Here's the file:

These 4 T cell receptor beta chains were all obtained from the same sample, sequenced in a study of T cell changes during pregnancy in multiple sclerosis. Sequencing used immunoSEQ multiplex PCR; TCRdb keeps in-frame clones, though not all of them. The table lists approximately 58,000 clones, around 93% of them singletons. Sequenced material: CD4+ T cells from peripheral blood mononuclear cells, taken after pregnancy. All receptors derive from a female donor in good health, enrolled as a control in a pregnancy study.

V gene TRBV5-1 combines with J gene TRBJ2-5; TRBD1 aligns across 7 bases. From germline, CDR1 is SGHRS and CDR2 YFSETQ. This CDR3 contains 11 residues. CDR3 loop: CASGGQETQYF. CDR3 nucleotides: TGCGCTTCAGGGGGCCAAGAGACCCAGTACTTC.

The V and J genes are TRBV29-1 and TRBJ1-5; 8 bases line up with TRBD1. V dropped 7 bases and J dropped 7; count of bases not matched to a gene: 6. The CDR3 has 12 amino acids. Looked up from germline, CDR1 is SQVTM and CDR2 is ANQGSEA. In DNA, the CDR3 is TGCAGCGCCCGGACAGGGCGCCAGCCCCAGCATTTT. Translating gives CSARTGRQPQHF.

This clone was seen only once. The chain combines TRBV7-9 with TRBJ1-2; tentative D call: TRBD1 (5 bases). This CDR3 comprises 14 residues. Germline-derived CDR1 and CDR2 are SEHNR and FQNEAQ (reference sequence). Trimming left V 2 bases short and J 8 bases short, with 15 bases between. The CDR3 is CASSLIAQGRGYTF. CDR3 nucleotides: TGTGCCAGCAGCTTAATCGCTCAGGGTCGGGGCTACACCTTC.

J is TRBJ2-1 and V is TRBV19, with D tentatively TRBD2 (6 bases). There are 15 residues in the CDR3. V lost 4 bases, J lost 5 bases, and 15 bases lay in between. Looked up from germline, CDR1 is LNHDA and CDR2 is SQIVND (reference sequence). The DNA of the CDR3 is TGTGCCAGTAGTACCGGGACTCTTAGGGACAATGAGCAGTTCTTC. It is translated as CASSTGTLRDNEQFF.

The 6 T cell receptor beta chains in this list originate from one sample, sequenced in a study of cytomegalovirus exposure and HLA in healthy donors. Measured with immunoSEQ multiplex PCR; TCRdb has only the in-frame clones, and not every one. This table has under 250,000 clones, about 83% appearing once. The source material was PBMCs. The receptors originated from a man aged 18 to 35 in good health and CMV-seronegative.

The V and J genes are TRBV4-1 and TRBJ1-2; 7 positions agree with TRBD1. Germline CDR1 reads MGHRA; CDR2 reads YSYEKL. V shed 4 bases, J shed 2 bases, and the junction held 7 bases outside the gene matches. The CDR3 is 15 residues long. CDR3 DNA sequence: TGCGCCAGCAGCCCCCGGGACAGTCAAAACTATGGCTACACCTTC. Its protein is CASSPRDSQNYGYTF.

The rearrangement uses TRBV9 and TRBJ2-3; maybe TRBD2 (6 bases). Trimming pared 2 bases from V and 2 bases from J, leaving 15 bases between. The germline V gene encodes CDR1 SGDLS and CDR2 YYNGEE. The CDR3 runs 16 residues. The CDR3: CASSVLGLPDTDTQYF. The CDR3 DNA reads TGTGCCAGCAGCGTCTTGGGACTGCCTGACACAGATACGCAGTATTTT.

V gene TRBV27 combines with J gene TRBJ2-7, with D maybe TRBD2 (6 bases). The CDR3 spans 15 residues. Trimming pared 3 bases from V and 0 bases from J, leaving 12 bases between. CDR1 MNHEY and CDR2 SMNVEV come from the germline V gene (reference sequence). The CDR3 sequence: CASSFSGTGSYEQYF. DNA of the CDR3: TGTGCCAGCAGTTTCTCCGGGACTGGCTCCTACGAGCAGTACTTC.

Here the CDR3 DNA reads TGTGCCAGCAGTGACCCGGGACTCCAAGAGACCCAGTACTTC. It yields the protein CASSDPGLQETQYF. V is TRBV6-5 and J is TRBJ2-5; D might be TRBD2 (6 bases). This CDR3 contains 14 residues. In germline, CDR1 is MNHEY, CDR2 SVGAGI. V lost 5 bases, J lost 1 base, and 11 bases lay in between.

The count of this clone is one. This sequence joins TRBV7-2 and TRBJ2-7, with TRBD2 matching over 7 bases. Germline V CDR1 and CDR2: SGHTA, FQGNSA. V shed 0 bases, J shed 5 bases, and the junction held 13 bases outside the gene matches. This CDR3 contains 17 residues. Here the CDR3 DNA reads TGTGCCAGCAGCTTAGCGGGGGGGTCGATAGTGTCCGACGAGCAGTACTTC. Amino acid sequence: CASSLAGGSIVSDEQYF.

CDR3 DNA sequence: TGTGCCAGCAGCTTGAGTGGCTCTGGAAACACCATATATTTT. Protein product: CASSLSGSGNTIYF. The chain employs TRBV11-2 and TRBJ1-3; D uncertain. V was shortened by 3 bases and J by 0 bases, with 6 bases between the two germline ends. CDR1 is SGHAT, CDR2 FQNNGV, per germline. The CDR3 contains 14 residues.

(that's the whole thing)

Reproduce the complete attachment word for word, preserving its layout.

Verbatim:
These 4 T cell receptor beta chains were all obtained from the same sample, sequenced in a study of T cell changes during pregnancy in multiple sclerosis. Sequencing used immunoSEQ multiplex PCR; TCRdb keeps in-frame clones, though not all of them. The table lists approximately 58,000 clones, around 93% of them singletons. Sequenced material: CD4+ T cells from peripheral blood mononuclear cells, taken after pregnancy. All receptors derive from a female donor in good health, enrolled as a control in a pregnancy study.

V gene TRBV5-1 combines with J gene TRBJ2-5; TRBD1 aligns across 7 bases. From germline, CDR1 is SGHRS and CDR2 YFSETQ. This CDR3 contains 11 residues. CDR3 loop: CASGGQETQYF. CDR3 nucleotides: TGCGCTTCAGGGGGCCAAGAGACCCAGTACTTC.

The V and J genes are TRBV29-1 and TRBJ1-5; 8 bases line up with TRBD1. V dropped 7 bases and J dropped 7; count of bases not matched to a gene: 6. The CDR3 has 12 amino acids. Looked up from germline, CDR1 is SQVTM and CDR2 is ANQGSEA. In DNA, the CDR3 is TGCAGCGCCCGGACAGGGCGCCAGCCCCAGCATTTT. Translating gives CSARTGRQPQHF.

This clone was seen only once. The chain combines TRBV7-9 with TRBJ1-2; tentative D call: TRBD1 (5 bases). This CDR3 comprises 14 residues. Germline-derived CDR1 and CDR2 are SEHNR and FQNEAQ (reference sequence). Trimming left V 2 bases short and J 8 bases short, with 15 bases between. The CDR3 is CASSLIAQGRGYTF. CDR3 nucleotides: TGTGCCAGCAGCTTAATCGCTCAGGGTCGGGGCTACACCTTC.

J is TRBJ2-1 and V is TRBV19, with D tentatively TRBD2 (6 bases). There are 15 residues in the CDR3. V lost 4 bases, J lost 5 bases, and 15 bases lay in between. Looked up from germline, CDR1 is LNHDA and CDR2 is SQIVND (reference sequence). The DNA of the CDR3 is TGTGCCAGTAGTACCGGGACTCTTAGGGACAATGAGCAGTTCTTC. It is translated as CASSTGTLRDNEQFF.

The 6 T cell receptor beta chains in this list originate from one sample, sequenced in a study of cytomegalovirus exposure and HLA in healthy donors. Measured with immunoSEQ multiplex PCR; TCRdb has only the in-frame clones, and not every one. This table has under 250,000 clones, about 83% appearing once. The source material was PBMCs. The receptors originated from a man aged 18 to 35 in good health and CMV-seronegative.

The V and J genes are TRBV4-1 and TRBJ1-2; 7 positions agree with TRBD1. Germline CDR1 reads MGHRA; CDR2 reads YSYEKL. V shed 4 bases, J shed 2 bases, and the junction held 7 bases outside the gene matches. The CDR3 is 15 residues long. CDR3 DNA sequence: TGCGCCAGCAGCCCCCGGGACAGTCAAAACTATGGCTACACCTTC. Its protein is CASSPRDSQNYGYTF.

The rearrangement uses TRBV9 and TRBJ2-3; maybe TRBD2 (6 bases). Trimming pared 2 bases from V and 2 bases from J, leaving 15 bases between. The germline V gene encodes CDR1 SGDLS and CDR2 YYNGEE. The CDR3 runs 16 residues. The CDR3: CASSVLGLPDTDTQYF. The CDR3 DNA reads TGTGCCAGCAGCGTCTTGGGACTGCCTGACACAGATACGCAGTATTTT.

V gene TRBV27 combines with J gene TRBJ2-7, with D maybe TRBD2 (6 bases). The CDR3 spans 15 residues. Trimming pared 3 bases from V and 0 bases from J, leaving 12 bases between. CDR1 MNHEY and CDR2 SMNVEV come from the germline V gene (reference sequence). The CDR3 sequence: CASSFSGTGSYEQYF. DNA of the CDR3: TGTGCCAGCAGTTTCTCCGGGACTGGCTCCTACGAGCAGTACTTC.

Here the CDR3 DNA reads TGTGCCAGCAGTGACCCGGGACTCCAAGAGACCCAGTACTTC. It yields the protein CASSDPGLQETQYF. V is TRBV6-5 and J is TRBJ2-5; D might be TRBD2 (6 bases). This CDR3 contains 14 residues. In germline, CDR1 is MNHEY, CDR2 SVGAGI. V lost 5 bases, J lost 1 base, and 11 bases lay in between.

The count of this clone is one. This sequence joins TRBV7-2 and TRBJ2-7, with TRBD2 matching over 7 bases. Germline V CDR1 and CDR2: SGHTA, FQGNSA. V shed 0 bases, J shed 5 bases, and the junction held 13 bases outside the gene matches. This CDR3 contains 17 residues. Here the CDR3 DNA reads TGTGCCAGCAGCTTAGCGGGGGGGTCGATAGTGTCCGACGAGCAGTACTTC. Amino acid sequence: CASSLAGGSIVSDEQYF.

CDR3 DNA sequence: TGTGCCAGCAGCTTGAGTGGCTCTGGAAACACCATATATTTT. Protein product: CASSLSGSGNTIYF. The chain employs TRBV11-2 and TRBJ1-3; D uncertain. V was shortened by 3 bases and J by 0 bases, with 6 bases between the two germline ends. CDR1 is SGHAT, CDR2 FQNNGV, per germline. The CDR3 contains 14 residues.